Turning now to the drawings wherein the showings are for the purpose of illustrating an exemplary embodiment and not intended as a limitation, FIG. 3 illustrates a partial perspective view of an improved sheet rotator/translator mechanism in accordance with the present disclosure for accomplishing the sheet rotation and translation in a finisher transport module system.
A number of existing finishing transport module systems employ a media rotation and translation mechanism that utilizes two disc/idler pairs for re-registering conveyed sheets from center to side registration. However, the nip width between the disc and idler is thin relative to the diameter of the disk to avoid slippage, and the resulting high nip pressure has caused marking on coated media. In accordance with the present disclosure, the one thin disc has been replaced with multiple concentric thin discs that distribute nip pressure and spin at different rotational velocities to produce the same linear velocity at the nip and thereby reduce marking of coated media. As shown in FIGS. 3 and 4, a sheet rotator/translator mechanism 100 includes at least two discs that form a nip with an idler. They each have a small ridge or contact point thereon between the discs and idler, but as the number of contact points increase, the pressure at each is reduced. It is feasible that more than two discs could be used, if desired. For each disc added, a different radius of contact will be introduced. Therefore, the discs cannot spin at the same velocity or there will once again be a differential velocity issue for the linear motion of the media. To prevent adding more motors, the extra disc(s) are geared off the same drive motor to compensate for the varied radii.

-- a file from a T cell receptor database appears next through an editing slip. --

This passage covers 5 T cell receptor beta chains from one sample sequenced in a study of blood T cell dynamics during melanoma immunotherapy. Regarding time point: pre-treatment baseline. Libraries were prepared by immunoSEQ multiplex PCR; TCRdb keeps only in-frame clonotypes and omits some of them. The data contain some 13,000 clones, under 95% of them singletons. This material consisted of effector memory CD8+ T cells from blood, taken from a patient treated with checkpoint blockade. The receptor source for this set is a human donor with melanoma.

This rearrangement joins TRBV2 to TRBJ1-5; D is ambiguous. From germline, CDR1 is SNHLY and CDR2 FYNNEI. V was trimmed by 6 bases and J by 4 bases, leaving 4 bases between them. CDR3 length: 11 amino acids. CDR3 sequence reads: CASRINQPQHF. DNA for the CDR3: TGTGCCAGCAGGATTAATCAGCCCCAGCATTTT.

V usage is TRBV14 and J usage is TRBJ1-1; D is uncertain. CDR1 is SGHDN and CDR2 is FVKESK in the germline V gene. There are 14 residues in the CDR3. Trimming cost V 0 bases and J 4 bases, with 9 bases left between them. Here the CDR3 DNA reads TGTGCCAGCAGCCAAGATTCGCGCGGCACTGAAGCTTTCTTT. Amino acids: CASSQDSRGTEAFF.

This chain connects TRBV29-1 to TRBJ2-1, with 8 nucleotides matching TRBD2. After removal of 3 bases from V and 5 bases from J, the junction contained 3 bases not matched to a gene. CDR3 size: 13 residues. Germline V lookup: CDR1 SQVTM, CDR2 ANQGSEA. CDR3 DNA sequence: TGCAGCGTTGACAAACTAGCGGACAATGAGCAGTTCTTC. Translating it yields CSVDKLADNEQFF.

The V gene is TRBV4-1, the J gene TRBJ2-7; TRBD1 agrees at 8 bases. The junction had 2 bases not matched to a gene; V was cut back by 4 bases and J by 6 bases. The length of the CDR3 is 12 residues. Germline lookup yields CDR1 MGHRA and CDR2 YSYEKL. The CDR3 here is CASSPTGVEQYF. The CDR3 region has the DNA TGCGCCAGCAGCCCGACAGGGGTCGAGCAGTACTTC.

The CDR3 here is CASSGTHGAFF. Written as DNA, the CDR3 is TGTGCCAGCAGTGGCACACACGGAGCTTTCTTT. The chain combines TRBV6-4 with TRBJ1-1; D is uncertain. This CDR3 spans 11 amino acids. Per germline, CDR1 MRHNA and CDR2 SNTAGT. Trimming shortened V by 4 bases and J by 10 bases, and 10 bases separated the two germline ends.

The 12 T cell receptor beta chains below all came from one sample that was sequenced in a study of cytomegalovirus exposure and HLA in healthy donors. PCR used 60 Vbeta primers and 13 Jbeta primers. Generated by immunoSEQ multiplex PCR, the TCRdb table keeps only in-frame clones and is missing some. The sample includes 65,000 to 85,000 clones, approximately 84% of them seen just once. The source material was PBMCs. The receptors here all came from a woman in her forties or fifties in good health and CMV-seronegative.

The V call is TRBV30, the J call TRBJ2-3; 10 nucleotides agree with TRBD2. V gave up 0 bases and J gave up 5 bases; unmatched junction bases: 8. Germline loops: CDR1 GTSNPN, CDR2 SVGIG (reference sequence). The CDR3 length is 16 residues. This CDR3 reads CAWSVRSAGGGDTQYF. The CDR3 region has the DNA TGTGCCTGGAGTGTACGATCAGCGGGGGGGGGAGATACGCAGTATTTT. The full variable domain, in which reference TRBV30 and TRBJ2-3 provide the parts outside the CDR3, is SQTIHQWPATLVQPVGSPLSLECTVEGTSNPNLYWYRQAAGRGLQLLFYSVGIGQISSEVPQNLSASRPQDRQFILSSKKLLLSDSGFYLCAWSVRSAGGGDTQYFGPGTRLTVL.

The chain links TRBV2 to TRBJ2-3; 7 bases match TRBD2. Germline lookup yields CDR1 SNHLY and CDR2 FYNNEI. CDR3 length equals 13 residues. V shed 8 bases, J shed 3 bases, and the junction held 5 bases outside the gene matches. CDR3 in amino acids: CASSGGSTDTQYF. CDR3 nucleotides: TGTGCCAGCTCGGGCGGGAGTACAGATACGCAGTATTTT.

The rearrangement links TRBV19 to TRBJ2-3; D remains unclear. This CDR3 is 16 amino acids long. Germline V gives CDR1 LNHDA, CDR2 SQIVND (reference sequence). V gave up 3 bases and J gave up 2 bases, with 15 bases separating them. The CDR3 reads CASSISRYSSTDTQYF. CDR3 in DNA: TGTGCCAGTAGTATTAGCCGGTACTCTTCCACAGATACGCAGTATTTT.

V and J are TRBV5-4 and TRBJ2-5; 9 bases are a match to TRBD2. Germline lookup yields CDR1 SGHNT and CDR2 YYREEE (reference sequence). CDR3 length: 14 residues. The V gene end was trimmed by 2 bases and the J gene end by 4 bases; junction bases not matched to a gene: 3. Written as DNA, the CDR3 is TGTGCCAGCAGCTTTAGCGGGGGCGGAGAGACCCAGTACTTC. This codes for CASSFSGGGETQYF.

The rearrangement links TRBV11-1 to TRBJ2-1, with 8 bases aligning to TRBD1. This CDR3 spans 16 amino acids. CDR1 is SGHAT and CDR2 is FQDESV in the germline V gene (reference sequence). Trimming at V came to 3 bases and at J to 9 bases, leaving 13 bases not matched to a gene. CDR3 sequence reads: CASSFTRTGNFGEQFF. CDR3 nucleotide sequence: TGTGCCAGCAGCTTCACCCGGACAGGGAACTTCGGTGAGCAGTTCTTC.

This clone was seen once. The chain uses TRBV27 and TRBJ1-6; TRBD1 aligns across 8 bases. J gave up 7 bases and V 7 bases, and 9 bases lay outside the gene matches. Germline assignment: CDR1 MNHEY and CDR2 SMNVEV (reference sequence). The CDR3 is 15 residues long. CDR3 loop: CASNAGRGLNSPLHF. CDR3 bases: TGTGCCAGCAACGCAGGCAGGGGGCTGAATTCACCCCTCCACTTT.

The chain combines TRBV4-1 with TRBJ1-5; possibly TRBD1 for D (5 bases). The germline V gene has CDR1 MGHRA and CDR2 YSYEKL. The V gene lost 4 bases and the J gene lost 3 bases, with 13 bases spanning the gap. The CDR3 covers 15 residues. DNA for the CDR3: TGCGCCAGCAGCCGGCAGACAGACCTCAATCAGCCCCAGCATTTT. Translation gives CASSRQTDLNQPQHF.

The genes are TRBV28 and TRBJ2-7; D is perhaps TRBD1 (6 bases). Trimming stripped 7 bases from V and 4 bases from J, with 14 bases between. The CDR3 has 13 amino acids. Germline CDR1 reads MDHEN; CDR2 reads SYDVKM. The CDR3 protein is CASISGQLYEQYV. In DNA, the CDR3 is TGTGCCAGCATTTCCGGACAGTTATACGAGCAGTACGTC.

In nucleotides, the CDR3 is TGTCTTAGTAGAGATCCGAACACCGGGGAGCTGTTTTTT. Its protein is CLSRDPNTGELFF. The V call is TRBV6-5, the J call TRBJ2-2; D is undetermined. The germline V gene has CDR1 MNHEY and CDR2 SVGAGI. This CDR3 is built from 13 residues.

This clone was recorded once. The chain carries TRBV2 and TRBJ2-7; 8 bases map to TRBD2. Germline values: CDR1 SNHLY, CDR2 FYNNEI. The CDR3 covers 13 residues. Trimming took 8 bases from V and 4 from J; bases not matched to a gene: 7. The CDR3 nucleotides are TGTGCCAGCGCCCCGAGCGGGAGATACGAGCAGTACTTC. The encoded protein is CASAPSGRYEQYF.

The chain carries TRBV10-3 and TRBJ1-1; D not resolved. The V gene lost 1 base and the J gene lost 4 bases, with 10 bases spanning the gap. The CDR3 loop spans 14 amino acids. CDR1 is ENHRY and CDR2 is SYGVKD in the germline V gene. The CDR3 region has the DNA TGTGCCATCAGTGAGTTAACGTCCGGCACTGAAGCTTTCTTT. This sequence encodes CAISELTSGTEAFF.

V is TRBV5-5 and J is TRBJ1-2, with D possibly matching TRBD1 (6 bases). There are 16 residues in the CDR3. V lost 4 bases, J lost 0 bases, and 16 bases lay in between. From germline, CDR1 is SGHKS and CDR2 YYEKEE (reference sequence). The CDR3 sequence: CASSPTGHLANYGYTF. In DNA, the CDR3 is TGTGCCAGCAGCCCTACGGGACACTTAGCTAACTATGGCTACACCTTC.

That is, inner discs 105 and 101 supported in platform 110 are mounted to motor shafts 121 and 126 and drivingly connected to motors 120 and 125, respectively. Gear 130 is mounted directly to motor shaft 121 while gear 131 is mounted directly to motor shaft 126. Outer discs 106 and 102 are mounted to bearings and therefore spin freely about respective motor shafts 121 and 126. Outer discs 106 and 102 are also attached to the gears 132 and 133, respectively. Finally, external shafts 138 and 139 are attached to gears (134, 136) and (135, 137), respectively. As shown in FIG. 4, gears 130 and 131 through belts 140, 142, 144 and 146 drive external shafts 138 and 139 which in turn drives the gears (134, 136) and (135, 137) and outer discs 106 and 102. External shafts 138 and 139 allow for the necessary speed adjustments to take place, such that, each inner and outer disc set rotate at different velocities with matched linear velocities. Thus, when paper is fed through the nip, there will be no relative motion issues regardless of the motor velocity or the nip position yet the pressure at each contact point is reduced and marking is eliminated.
It should now be understood that an improved rotator/translator mechanism has been disclosed for use in a finishing transport module system that includes multiple thin discs which mate with an idler roll to distribute nip pressure and spin at different rotational velocities to produce the same linear velocity at the nip and thereby prevent marking of coated paper.
The claims, as originally presented and as they may be amended, encompass variations, alternatives, modifications, improvements, equivalents, and substantial equivalents of the embodiments and teachings disclosed herein, including those that are presently unforeseen or unappreciated, and that, for example, may arise from applicants/patentees and others. Unless specifically recited in a claim, steps or components of claims should not be implied or imported from the specification or any other claims as to any particular order, number, position, size, shape, angle, color, or material.